In addition, since the motor is coupled to the input side of the steering gear means, that is the input side of manual steering torque transmission mechanism, via a reducer, it is possible to make the reduction gear ratio thereof small, thereby to decrease the reducer in size. Therefore, the electric power steering equipment of the present invention can be easily mounted in a front drive vehicle.
Although a preferred embodiment has been described, the invention is not to be limited thereby. Various modifications will be obvious to those of ordinary skill and the invention is defined only by the following claims.
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|U.S. Classification||180/446, 318/434|
|International Classification||B62D5/04, H02P29/00|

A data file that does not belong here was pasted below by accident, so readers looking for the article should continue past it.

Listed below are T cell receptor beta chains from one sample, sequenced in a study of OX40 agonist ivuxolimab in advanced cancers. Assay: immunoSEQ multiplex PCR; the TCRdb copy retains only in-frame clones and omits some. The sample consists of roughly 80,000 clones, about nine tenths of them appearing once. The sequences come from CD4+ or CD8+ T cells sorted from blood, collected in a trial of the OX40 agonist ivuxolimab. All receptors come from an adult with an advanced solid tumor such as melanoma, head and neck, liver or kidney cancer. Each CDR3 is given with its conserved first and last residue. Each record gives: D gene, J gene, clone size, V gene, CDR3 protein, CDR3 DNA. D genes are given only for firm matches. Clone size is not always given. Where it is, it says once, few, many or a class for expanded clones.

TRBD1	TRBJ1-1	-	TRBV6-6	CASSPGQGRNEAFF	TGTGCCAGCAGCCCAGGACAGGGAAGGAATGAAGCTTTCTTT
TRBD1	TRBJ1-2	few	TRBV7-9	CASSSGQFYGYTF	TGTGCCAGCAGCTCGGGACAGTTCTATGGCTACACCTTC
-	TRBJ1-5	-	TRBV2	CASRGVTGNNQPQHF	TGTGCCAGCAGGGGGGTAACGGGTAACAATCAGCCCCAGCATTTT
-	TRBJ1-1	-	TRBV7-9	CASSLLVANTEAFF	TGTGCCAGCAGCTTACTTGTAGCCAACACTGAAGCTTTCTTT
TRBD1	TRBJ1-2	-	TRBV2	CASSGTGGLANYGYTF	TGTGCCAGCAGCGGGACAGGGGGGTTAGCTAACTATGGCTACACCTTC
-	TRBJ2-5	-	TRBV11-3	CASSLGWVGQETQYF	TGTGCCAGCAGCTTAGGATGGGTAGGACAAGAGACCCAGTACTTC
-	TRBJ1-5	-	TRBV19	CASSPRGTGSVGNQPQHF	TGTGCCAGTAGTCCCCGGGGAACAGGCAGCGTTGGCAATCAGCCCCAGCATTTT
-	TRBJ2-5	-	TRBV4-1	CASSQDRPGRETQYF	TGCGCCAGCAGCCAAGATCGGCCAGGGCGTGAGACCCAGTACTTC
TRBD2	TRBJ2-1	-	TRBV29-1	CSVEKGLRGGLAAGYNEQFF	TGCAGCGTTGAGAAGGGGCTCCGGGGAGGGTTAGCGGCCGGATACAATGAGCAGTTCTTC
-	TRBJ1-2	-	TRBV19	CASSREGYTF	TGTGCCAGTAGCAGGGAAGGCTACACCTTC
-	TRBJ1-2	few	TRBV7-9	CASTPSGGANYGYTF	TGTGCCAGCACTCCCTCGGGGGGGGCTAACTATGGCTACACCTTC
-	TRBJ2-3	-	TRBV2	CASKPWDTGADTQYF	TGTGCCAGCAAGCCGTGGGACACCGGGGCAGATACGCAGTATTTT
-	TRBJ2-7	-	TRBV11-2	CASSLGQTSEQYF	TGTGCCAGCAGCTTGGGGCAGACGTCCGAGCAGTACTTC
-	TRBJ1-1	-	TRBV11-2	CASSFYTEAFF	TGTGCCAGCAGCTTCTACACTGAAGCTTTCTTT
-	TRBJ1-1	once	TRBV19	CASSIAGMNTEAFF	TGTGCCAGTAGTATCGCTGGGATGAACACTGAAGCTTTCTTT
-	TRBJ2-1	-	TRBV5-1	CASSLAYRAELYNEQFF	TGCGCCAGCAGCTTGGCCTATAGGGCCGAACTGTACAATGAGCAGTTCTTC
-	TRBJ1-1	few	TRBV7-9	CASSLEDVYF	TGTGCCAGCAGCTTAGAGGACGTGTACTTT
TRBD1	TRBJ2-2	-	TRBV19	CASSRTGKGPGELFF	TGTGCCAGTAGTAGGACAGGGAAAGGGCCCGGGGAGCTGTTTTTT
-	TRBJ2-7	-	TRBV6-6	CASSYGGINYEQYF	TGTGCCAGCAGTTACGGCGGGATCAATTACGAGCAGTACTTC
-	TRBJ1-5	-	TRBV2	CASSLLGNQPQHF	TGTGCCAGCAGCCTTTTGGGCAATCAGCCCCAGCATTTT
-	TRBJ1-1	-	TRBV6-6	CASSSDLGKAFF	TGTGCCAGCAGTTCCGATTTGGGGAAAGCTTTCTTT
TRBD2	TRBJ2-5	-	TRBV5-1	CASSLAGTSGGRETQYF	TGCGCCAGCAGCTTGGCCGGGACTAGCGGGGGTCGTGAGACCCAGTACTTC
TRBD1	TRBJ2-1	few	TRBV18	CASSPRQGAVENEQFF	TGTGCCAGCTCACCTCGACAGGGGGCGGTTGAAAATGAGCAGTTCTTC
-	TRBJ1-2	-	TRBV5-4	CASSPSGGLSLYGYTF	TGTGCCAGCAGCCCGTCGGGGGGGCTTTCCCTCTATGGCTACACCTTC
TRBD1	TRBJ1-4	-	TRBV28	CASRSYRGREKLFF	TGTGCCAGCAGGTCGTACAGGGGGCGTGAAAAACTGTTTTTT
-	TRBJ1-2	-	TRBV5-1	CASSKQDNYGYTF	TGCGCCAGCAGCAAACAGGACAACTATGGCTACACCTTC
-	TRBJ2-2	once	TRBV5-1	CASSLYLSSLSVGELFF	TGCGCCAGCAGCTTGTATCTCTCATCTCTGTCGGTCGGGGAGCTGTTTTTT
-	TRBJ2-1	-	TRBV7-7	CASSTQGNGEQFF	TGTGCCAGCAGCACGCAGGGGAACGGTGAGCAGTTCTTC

|Cooperative Classification||B62D5/0463, B62D5/0481|
|Apr 13, 1984||AS||Assignment|
Owner name: AISIN SEIKI KABUSHIKI KAISHA, 1, ASAHI MACHI, 2-CH
Free format text: ASSIGNMENT OF ASSIGNORS INTEREST.;ASSIGNOR:YASUDA, TOMIO;REEL/FRAME:004311/0557
Effective date: 19840321
|Nov 17, 1989||FPAY||Fee payment|
Year of fee payment: 4
|Jan 4, 1994||REMI||Maintenance fee reminder mailed|
|May 29, 1994||LAPS||Lapse for failure to pay maintenance fees|
|Aug 9, 1994||FP||Expired due to failure to pay maintenance fee|
Effective date: 19940529